§ (1) The duties of excise chargeable under the Revenue Act, 1869, in respect of armorial bearings shall cease to be chargeable, and no licence stall be required to be taken out under that Act in respect of the wearing or use of armorial bearings.
§ (2) This section shall come into operation on the first day of January, nineteen hundred and forty-four.Ȕ[Mr. Brooke.]
§ Brought up, and read the First time.
§ Mr. Brooke (Lewisham, West)
I beg to move, "That the Clause be read a Second time."
The Armorial Bearings Duty is an obsolete tax which cannot be enforced, brings in only a tiny revenue, and ought to be abolished. The Committee will see from the proposed new Clause that it has continued untouched since 1869, so at least the Chancellor will agree that it is time we took it out of the cupboard and had a look at it. The Act of 1869 imposed a duty of two guineas a year on anybody who used armorial bearings on his carriage, and one guinea a year on anyone who uses armorial bearings or any kind of crest, device or ensign otherwise than on a carriage. Let me make it clear that this duty and my speech have nothing whatever to do with the grant of the right to armorial bearings. You have to pay the duty whether the bearings relate to your family or not; if you have a crest of any kind on a seal or signet-ring, a piece of silver plate or china, whether it is your own or not, you are liable for a guinea. I hope I do not see any hon. Members looking guilty. I must warn them that the penalty for non-payment is £20.
The Act of 1869, which I have here, imposed a variety of duties by Section 18 on male servants, carriages, horses, mules, armorial bearings, and horse dealers. Over the years we have got rid of all those obsolete duties, even that upon horse dealers. The duty on male servants went six years ago, and now we are left with only the duty on armorial bearings. In the years from 1870 to the outbreak of the 441 last war, the duty used to bring in £70,000 or £80,000 a year, quite a tidy sum in relation to the Budgets of those days. Since then the yield has been growing smaller. For one thing, carriages are less used and therefore the two-guinea duty hardly brings in anything now, although it is chargable on armorial bearings on motor cars. The £80,000 fell to some £50,000 after the end of the last war, and the yield continued to diminish until, immediately before this war, it was only £33,000. For the last year for which figures are available, the year 1941–42, it was down to a meagre £23,000. That is the sum of money which the Committee are discussing.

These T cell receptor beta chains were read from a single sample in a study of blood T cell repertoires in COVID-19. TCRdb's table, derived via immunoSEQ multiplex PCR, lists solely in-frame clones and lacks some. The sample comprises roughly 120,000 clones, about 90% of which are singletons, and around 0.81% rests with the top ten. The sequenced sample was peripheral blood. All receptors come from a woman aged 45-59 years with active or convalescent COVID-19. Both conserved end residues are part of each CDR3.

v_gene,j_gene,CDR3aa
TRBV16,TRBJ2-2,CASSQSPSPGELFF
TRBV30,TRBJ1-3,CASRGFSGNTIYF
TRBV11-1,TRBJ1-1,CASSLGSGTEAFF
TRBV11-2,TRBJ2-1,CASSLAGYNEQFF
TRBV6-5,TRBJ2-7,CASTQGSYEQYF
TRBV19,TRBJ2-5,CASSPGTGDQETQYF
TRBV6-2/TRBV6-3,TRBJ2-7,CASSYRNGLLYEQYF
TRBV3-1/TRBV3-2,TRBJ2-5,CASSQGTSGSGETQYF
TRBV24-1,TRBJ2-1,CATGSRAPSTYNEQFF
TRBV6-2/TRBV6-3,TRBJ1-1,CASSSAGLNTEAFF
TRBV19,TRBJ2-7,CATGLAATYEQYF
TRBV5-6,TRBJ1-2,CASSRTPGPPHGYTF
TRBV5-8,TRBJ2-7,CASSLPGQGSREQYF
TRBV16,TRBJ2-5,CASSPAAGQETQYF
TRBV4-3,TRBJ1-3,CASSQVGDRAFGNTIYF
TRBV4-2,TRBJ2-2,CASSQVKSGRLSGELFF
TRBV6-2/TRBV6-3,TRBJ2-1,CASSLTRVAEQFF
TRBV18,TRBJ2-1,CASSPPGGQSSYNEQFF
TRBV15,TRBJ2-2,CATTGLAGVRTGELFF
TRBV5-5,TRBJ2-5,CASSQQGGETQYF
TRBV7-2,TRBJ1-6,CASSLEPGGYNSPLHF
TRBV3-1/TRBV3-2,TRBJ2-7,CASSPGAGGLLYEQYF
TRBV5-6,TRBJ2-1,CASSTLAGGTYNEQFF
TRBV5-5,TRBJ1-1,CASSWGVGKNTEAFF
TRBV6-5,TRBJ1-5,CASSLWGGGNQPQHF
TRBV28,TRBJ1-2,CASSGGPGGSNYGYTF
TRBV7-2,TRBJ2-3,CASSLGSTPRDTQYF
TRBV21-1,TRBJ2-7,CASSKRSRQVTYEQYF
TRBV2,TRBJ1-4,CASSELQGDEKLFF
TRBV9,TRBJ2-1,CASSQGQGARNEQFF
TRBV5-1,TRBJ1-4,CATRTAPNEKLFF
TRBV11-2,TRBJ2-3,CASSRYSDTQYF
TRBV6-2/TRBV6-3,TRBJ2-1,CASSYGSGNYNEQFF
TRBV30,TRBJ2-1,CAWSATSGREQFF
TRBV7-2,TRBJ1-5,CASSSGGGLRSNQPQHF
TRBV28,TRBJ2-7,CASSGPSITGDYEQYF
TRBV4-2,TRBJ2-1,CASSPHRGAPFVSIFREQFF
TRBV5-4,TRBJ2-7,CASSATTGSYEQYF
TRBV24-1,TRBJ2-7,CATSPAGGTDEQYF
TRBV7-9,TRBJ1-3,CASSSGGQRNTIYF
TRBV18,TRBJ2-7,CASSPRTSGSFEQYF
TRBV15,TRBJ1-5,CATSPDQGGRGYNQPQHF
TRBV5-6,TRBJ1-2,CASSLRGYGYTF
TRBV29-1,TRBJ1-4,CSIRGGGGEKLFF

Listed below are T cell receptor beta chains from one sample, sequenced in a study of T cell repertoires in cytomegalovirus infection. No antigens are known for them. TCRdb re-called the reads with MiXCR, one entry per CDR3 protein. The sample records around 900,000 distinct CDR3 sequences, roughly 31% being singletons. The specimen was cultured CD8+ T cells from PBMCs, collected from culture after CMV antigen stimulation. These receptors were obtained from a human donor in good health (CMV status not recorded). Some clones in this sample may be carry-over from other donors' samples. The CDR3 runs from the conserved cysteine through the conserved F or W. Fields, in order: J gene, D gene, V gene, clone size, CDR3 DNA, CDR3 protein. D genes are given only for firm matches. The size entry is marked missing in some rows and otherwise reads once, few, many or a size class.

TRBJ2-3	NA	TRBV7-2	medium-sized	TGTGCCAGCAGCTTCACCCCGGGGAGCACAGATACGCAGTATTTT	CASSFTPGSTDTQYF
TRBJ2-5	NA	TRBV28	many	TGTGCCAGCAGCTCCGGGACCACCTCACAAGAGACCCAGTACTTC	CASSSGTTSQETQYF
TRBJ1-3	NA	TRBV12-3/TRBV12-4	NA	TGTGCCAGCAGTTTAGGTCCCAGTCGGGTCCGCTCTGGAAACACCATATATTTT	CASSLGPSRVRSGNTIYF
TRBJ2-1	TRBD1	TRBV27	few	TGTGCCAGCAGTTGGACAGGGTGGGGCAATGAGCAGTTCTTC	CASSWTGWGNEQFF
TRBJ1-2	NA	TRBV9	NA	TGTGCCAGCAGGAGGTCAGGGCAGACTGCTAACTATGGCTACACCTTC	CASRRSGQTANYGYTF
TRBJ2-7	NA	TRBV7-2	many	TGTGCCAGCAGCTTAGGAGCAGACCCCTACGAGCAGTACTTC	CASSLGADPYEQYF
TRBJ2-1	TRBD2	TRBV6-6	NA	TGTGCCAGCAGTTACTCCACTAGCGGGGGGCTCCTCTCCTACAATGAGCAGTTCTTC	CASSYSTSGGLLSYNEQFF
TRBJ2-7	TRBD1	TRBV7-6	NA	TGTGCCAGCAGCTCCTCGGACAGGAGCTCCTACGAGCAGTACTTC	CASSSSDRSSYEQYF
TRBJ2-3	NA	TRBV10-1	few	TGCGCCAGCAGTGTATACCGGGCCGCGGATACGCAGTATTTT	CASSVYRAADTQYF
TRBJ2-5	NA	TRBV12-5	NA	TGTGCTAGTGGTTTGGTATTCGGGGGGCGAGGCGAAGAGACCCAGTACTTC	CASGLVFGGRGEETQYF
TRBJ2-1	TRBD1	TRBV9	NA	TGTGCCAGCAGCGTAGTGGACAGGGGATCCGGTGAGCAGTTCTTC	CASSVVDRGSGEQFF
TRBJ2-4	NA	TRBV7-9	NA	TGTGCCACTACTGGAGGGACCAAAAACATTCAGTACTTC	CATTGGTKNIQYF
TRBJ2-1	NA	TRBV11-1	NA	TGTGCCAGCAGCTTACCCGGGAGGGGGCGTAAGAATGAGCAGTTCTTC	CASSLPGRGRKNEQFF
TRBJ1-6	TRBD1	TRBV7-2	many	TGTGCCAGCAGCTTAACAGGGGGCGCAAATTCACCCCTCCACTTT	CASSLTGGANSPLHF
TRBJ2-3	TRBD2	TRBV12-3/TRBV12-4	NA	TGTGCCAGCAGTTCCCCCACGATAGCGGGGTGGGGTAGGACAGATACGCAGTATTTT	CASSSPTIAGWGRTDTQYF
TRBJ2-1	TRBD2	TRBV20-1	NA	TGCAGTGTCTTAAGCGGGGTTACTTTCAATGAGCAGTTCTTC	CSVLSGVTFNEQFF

It is clear that there is evasion on a wide scale; yet my own belief is that evasion is not the main cause of this diminution in the last 20 years, but sheer ignorance that such a tax is payable. Elderly people who have paid it all their lives realise the fact and are pricked by their consciences when they have not paid their guinea, but the majority of younger people have never heard that there is such a tax. There is a difficulty in the way of the Chancellor doing the obvious thing and sweeping the tax out of existence immediately in that this House decided in 1909 that tine Armorial Bearings Duty in England and Wales should in future be collected and retained by the local authorities—county councils and county boroughs—though it continues to be collected and retained by the State in Scotland. When previous Chancellors have been questioned about this matter they have been inclined to use the argument that the tax is now out of their control and that enforcement is up to the local authority. They have suggested that if there is unfairness or inequity it is the fault of the local authority. The matter may be out of the control of the Chancellor of the Exchequer, but it is certainly not out of the control of Parliament. We have imposed the duty, and it is our task to make certain that it operates fairly between one taxpayer and another. Either it is enforced on all, or if it is proved unenforceable it should be repealed. If it is argued that the local authorities should be more active in enforcing it, because the revenue accrues to them, let us see in practice what that would mean. It would mean that the——
§ Sir K. Wood